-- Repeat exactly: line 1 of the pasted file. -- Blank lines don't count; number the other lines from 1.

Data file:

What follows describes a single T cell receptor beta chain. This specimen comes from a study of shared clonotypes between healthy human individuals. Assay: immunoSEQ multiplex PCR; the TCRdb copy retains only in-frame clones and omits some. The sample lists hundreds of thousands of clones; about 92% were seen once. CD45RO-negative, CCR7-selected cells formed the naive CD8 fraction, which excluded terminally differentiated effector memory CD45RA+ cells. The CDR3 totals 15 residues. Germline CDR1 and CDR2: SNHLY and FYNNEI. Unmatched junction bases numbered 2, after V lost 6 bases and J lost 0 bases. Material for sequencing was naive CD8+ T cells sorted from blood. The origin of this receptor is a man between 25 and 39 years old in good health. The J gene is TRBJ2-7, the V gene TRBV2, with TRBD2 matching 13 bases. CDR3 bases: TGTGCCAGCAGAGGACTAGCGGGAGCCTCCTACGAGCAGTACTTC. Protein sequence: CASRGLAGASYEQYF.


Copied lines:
What follows describes a single T cell receptor beta chain. This specimen comes from a study of shared clonotypes between healthy human individuals. Assay: immunoSEQ multiplex PCR; the TCRdb copy retains only in-frame clones and omits some. The sample lists hundreds of thousands of clones; about 92% were seen once. CD45RO-negative, CCR7-selected cells formed the naive CD8 fraction, which excluded terminally differentiated effector memory CD45RA+ cells. The CDR3 totals 15 residues. Germline CDR1 and CDR2: SNHLY and FYNNEI. Unmatched junction bases numbered 2, after V lost 6 bases and J lost 0 bases. Material for sequencing was naive CD8+ T cells sorted from blood. The origin of this receptor is a man between 25 and 39 years old in good health. The J gene is TRBJ2-7, the V gene TRBV2, with TRBD2 matching 13 bases. CDR3 bases: TGTGCCAGCAGAGGACTAGCGGGAGCCTCCTACGAGCAGTACTTC. Protein sequence: CASRGLAGASYEQYF.